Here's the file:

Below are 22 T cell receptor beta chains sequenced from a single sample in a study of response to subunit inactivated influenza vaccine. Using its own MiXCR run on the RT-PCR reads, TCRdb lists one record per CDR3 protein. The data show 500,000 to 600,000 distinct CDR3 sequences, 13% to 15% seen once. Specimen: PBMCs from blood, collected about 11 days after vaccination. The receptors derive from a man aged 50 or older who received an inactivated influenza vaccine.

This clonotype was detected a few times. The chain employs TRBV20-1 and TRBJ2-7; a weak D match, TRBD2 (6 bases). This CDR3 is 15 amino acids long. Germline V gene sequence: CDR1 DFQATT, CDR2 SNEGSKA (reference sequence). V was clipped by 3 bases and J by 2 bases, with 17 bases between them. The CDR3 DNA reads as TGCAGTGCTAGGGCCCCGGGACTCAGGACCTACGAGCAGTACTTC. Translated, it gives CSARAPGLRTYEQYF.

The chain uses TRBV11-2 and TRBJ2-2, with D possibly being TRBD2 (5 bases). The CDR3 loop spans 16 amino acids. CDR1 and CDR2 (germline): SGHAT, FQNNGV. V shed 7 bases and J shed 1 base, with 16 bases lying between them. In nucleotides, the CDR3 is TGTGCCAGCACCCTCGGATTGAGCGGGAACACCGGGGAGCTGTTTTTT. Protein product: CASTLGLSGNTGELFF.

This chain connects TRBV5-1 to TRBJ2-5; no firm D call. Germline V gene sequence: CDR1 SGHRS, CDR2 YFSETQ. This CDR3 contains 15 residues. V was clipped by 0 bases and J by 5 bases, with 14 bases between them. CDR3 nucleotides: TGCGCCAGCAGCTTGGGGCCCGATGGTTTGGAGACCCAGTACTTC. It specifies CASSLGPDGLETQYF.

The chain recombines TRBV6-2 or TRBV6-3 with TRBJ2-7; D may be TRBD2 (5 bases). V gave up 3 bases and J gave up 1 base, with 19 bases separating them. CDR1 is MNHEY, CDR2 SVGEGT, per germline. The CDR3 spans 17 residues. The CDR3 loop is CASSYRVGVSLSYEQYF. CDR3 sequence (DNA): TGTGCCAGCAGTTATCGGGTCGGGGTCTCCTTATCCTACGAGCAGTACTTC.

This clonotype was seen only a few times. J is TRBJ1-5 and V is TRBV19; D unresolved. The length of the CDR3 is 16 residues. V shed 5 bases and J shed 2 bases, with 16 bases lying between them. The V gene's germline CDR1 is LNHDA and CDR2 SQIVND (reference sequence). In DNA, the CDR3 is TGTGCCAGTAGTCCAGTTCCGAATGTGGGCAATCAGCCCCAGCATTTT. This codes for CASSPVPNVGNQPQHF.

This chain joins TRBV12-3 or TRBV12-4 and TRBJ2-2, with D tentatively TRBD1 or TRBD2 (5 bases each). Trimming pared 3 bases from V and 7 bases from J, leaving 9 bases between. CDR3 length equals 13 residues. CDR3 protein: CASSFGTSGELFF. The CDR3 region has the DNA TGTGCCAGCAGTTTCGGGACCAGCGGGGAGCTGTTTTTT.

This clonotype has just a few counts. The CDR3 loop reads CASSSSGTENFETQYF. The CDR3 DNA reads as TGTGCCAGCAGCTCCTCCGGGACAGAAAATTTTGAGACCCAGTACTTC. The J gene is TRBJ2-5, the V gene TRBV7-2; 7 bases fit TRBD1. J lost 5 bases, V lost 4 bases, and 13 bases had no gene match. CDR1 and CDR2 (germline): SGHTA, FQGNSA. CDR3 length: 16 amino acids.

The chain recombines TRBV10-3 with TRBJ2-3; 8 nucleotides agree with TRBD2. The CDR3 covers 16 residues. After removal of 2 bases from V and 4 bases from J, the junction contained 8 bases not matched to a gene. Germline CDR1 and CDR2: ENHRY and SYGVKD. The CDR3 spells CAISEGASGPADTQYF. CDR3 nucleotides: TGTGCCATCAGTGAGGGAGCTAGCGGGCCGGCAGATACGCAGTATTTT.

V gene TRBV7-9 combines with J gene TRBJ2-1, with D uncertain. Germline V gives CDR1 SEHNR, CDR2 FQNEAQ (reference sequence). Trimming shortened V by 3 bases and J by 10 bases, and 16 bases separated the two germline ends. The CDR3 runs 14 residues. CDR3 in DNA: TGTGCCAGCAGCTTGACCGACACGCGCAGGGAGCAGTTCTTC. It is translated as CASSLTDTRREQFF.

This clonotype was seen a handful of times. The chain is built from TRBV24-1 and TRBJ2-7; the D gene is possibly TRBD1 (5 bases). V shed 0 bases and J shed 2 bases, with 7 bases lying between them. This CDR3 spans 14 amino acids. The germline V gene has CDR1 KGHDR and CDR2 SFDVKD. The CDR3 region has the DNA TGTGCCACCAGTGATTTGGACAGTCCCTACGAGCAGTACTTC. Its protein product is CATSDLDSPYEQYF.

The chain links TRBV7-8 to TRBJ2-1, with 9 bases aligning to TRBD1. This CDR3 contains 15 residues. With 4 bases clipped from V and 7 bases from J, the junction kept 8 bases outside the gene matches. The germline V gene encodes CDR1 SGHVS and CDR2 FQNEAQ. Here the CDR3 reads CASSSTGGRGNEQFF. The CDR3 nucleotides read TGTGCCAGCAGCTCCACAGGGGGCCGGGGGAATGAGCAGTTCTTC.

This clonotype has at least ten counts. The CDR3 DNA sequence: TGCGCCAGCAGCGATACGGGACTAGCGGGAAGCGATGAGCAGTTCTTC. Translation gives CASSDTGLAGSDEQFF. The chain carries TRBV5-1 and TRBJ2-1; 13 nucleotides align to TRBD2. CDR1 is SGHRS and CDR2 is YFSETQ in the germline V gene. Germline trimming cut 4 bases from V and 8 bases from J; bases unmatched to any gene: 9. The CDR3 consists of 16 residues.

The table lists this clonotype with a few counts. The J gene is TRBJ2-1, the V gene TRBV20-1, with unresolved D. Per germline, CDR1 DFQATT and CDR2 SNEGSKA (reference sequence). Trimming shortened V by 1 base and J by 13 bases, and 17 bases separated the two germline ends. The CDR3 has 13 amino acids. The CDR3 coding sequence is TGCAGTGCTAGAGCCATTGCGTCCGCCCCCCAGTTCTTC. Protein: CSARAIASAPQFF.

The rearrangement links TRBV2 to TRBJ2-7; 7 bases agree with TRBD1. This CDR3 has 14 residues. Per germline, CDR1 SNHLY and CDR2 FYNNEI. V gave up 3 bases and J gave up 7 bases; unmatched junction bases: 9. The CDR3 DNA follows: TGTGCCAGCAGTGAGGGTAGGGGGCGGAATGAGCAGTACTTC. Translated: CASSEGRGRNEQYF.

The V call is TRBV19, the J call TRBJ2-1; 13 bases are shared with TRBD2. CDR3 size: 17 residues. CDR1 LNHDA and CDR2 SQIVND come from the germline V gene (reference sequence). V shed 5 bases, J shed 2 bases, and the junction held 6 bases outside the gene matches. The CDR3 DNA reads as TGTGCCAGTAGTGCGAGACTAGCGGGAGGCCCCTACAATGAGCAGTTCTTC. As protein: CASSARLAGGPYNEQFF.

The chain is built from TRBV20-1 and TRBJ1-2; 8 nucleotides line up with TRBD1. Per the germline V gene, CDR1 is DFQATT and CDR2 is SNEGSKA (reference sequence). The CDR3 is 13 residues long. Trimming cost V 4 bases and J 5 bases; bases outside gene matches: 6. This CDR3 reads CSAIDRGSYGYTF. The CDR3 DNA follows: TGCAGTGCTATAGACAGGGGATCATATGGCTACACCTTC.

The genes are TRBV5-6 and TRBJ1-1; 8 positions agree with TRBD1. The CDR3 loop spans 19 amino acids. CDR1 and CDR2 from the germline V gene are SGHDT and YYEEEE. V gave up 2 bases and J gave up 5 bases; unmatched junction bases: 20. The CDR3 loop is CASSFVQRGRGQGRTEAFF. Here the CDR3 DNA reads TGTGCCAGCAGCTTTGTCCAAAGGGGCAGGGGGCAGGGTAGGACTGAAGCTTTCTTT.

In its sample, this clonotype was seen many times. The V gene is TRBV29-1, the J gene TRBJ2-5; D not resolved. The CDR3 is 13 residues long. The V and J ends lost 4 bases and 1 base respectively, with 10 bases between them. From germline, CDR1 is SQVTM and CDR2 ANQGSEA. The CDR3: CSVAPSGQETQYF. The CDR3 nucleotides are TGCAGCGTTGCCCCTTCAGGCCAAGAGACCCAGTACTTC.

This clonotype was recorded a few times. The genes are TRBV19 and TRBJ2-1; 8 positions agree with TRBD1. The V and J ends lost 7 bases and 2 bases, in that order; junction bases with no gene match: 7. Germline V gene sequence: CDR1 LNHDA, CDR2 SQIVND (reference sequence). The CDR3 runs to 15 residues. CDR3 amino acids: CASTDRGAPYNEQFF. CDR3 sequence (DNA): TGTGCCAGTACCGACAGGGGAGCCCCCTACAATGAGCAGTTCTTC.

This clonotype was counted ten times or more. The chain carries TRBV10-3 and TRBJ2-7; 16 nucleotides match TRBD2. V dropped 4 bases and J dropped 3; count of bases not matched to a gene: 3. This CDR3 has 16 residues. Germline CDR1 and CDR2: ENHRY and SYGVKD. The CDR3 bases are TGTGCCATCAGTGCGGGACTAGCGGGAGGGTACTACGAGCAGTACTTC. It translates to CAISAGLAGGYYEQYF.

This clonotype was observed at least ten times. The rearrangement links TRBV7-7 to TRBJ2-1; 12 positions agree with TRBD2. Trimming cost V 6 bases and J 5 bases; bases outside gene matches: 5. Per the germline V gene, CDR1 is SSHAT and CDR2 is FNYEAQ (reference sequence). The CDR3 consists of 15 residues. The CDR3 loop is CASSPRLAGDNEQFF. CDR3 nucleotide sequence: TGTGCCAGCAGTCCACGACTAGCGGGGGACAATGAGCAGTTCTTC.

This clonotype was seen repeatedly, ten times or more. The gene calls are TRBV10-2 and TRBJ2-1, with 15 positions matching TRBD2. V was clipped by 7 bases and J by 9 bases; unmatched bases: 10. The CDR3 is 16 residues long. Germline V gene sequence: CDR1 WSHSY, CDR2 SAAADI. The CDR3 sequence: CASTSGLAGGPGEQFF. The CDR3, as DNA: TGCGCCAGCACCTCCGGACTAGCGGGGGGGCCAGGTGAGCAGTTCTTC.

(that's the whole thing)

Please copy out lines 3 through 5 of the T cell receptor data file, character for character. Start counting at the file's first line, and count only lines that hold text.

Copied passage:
The chain uses TRBV11-2 and TRBJ2-2, with D possibly being TRBD2 (5 bases). The CDR3 loop spans 16 amino acids. CDR1 and CDR2 (germline): SGHAT, FQNNGV. V shed 7 bases and J shed 1 base, with 16 bases lying between them. In nucleotides, the CDR3 is TGTGCCAGCACCCTCGGATTGAGCGGGAACACCGGGGAGCTGTTTTTT. Protein product: CASTLGLSGNTGELFF.

This chain connects TRBV5-1 to TRBJ2-5; no firm D call. Germline V gene sequence: CDR1 SGHRS, CDR2 YFSETQ. This CDR3 contains 15 residues. V was clipped by 0 bases and J by 5 bases, with 14 bases between them. CDR3 nucleotides: TGCGCCAGCAGCTTGGGGCCCGATGGTTTGGAGACCCAGTACTTC. It specifies CASSLGPDGLETQYF.

The chain recombines TRBV6-2 or TRBV6-3 with TRBJ2-7; D may be TRBD2 (5 bases). V gave up 3 bases and J gave up 1 base, with 19 bases separating them. CDR1 is MNHEY, CDR2 SVGEGT, per germline. The CDR3 spans 17 residues. The CDR3 loop is CASSYRVGVSLSYEQYF. CDR3 sequence (DNA): TGTGCCAGCAGTTATCGGGTCGGGGTCTCCTTATCCTACGAGCAGTACTTC.